• by Dyinobal (1427207) on Thursday August 05, 2010 @12:24PM (#33151258)
    Looking over the spec I can't honestly think that the French are dumb enough to think something like this could work, the scope is to broad, and software solutions are silly easy to bypass.
  • by bugs2squash (1132591) on Thursday August 05, 2010 @12:26PM (#33151300)
    The whole suggestion of enforcing this client-side is so idiotic that I'm inclined to believe that there will be ISP-side enforcement and that in fact the client is only there to warn the user.
  • Re:Woot (Score:2, Insightful)

    by Anonymous Coward on Thursday August 05, 2010 @12:29PM (#33151332)

    Oh, nice! Can I have the Linux version?

    No, Linux is now illegal because it can't be monitored by this software.

  • Re:Not to worry (Score:3, Insightful)

    by HungryHobo (1314109) on Thursday August 05, 2010 @12:31PM (#33151350)

    The internet seems to be going down the shitter now that all the politicians kids are using it and those in power have started thinking internet==facebook.

    So what's the next communication medium that the government has so little understanding of that they don't even think about regulating it?

    Darknets are halfway there but they'll probably be outlawed in a few years.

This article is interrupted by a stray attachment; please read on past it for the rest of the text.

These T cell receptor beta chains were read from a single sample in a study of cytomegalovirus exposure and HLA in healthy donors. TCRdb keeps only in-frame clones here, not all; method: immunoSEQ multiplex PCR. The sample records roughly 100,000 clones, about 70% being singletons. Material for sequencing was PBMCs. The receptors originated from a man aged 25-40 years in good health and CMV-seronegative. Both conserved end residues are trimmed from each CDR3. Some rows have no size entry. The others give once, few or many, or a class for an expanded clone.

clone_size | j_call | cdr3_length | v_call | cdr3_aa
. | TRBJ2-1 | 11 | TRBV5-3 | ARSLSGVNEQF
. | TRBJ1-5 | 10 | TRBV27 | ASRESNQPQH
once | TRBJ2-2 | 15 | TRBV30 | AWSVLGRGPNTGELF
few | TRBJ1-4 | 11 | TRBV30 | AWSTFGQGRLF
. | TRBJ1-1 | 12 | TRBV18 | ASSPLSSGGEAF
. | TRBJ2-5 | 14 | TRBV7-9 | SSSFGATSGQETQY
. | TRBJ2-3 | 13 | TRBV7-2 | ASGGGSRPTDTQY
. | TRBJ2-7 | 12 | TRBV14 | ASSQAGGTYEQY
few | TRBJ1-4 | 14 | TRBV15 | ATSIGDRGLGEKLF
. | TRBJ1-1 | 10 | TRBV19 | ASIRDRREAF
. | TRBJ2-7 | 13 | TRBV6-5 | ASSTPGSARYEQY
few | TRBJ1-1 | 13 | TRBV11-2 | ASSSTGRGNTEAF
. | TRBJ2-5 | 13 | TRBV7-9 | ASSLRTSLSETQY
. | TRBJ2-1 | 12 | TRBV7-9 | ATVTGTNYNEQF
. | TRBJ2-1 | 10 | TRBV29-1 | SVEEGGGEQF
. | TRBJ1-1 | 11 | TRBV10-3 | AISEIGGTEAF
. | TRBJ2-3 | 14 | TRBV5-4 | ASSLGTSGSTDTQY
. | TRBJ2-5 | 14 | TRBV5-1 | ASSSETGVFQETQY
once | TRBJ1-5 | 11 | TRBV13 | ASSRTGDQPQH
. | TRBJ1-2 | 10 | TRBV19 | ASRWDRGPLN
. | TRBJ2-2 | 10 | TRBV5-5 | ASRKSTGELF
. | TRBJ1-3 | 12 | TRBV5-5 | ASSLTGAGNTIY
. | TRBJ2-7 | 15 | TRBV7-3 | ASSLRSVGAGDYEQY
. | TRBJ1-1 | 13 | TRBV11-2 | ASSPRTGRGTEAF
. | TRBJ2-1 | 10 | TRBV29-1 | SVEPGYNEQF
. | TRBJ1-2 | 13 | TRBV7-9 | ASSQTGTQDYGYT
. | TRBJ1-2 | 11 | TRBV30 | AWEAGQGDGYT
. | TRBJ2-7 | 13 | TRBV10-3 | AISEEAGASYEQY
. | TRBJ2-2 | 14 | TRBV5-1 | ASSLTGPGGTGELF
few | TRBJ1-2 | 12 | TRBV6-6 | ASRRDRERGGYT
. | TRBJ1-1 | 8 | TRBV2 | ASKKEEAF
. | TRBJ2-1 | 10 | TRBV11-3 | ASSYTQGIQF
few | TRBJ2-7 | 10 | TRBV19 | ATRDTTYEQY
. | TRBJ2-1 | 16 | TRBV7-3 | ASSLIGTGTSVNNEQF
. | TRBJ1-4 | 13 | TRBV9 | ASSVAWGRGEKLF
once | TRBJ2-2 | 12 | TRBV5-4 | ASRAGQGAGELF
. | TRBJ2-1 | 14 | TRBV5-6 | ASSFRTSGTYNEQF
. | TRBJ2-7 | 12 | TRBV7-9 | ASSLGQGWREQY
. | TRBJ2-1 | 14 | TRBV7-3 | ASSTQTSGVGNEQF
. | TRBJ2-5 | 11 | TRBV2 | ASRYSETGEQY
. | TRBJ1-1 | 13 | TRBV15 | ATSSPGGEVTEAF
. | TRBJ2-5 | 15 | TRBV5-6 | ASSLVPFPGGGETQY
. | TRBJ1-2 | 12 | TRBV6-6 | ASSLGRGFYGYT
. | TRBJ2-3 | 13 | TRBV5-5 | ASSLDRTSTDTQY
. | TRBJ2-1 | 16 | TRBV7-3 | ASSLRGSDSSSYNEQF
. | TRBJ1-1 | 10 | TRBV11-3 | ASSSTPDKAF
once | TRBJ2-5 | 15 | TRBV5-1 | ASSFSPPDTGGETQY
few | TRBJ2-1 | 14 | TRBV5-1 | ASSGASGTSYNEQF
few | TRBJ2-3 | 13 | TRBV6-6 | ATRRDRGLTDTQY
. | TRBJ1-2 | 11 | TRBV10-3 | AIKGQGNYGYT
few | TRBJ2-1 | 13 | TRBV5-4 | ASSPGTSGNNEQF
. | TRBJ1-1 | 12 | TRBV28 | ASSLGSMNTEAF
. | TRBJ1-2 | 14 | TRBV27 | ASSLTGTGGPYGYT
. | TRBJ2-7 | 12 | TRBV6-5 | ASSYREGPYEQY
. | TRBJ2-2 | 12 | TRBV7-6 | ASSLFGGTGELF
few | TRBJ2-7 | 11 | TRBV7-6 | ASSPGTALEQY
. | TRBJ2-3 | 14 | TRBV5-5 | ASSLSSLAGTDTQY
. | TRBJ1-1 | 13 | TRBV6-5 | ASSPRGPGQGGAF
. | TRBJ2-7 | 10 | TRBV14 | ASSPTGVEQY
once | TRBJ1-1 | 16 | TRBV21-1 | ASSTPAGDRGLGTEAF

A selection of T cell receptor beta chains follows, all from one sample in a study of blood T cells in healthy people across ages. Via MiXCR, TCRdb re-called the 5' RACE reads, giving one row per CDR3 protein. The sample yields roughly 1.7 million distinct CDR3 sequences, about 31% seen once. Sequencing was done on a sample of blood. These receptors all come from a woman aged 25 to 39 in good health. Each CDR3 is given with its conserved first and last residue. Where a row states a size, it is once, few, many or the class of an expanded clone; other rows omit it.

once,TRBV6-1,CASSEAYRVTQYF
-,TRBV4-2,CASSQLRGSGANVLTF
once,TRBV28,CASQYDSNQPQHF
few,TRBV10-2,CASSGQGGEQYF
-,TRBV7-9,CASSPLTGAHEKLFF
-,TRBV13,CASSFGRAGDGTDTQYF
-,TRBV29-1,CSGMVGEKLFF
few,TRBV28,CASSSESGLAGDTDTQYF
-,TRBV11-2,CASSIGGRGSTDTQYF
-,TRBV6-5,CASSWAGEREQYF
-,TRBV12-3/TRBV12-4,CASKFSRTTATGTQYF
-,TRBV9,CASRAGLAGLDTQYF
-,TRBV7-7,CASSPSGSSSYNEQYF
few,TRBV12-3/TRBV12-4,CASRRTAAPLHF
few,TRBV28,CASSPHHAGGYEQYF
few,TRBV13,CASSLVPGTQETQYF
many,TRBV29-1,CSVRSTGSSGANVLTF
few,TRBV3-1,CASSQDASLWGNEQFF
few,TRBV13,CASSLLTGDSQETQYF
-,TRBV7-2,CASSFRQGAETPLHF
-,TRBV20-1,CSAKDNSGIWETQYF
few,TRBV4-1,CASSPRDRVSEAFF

• Re:Woot (Score:3, Insightful)

    by cpghost (719344) on Thursday August 05, 2010 @12:44PM (#33151522) Homepage
    Which one do you prefer? qt-hadopi, gtk-hadopi, ... or just that plain old fashioned nvidia/ati binary blob driver for your graphics adapter?
  • We Joke, but... (Score:4, Insightful)

    by carp3_noct3m (1185697) <slashdot@warrior s - s h ade.net> on Thursday August 05, 2010 @01:28PM (#33152004)

    You know we around /. like to joke about things like encryption and the year of the linux desktop, but the more intrusive governments get, the more I see the internet as a whole routing around this damage and increasing both the use of *nix based systems and encryption. Imagine facebook levels of popularity but with encryption, privacy, and control as primary factors of computing for the masses. Because, in the end, its either that or we might as well just start walking around naked because we have "nothing to hide".

  • by John Hasler (414242) on Thursday August 05, 2010 @02:07PM (#33152528) Homepage

    > So much for liberté... we still have egalité and fraternité (until further notice)

    Unless you are Roma.

  • Re:Not to worry (Score:3, Insightful)

    by Buddy027 (1850014) on Thursday August 05, 2010 @02:08PM (#33152538)
    Why change it? Just add their own URL. It can still phone home so it looks like it still works. Even sending in false data.
  • by John Hasler (414242) on Thursday August 05, 2010 @02:19PM (#33152748) Homepage

    If encryption approached "Facebook levels of popularity", governments who want to monitor your traffic will simply make encryption illegal.

    If encryption approached "Facebook levels of popularity" it would be far too late for most governments to outlaw it.